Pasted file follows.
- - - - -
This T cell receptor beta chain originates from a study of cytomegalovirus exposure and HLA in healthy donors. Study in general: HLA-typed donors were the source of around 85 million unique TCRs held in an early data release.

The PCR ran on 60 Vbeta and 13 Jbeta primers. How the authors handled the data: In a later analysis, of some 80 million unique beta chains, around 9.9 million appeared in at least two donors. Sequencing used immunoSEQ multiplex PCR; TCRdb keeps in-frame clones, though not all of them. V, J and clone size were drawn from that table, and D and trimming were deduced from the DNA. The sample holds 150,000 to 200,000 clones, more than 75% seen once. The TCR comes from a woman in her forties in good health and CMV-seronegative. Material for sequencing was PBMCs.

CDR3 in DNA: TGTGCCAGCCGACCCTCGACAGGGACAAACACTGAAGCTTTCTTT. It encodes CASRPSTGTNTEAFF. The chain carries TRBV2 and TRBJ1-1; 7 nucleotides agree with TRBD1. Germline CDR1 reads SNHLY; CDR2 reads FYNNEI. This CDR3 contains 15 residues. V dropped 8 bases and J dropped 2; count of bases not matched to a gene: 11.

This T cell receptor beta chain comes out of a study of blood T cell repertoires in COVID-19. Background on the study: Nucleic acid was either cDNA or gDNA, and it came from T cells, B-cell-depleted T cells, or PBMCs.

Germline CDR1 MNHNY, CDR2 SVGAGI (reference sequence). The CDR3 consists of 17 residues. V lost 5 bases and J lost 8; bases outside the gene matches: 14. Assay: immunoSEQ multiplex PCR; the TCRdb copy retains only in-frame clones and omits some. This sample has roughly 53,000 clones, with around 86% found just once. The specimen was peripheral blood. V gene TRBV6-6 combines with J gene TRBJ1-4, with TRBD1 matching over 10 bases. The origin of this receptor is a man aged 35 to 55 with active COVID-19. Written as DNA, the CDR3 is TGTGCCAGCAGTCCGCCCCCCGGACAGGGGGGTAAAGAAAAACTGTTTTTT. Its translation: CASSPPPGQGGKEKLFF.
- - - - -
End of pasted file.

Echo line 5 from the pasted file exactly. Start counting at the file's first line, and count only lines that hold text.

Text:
Germline CDR1 MNHNY, CDR2 SVGAGI (reference sequence). The CDR3 consists of 17 residues. V lost 5 bases and J lost 8; bases outside the gene matches: 14. Assay: immunoSEQ multiplex PCR; the TCRdb copy retains only in-frame clones and omits some. This sample has roughly 53,000 clones, with around 86% found just once. The specimen was peripheral blood. V gene TRBV6-6 combines with J gene TRBJ1-4, with TRBD1 matching over 10 bases. The origin of this receptor is a man aged 35 to 55 with active COVID-19. Written as DNA, the CDR3 is TGTGCCAGCAGTCCGCCCCCCGGACAGGGGGGTAAAGAAAAACTGTTTTTT. Its translation: CASSPPPGQGGKEKLFF.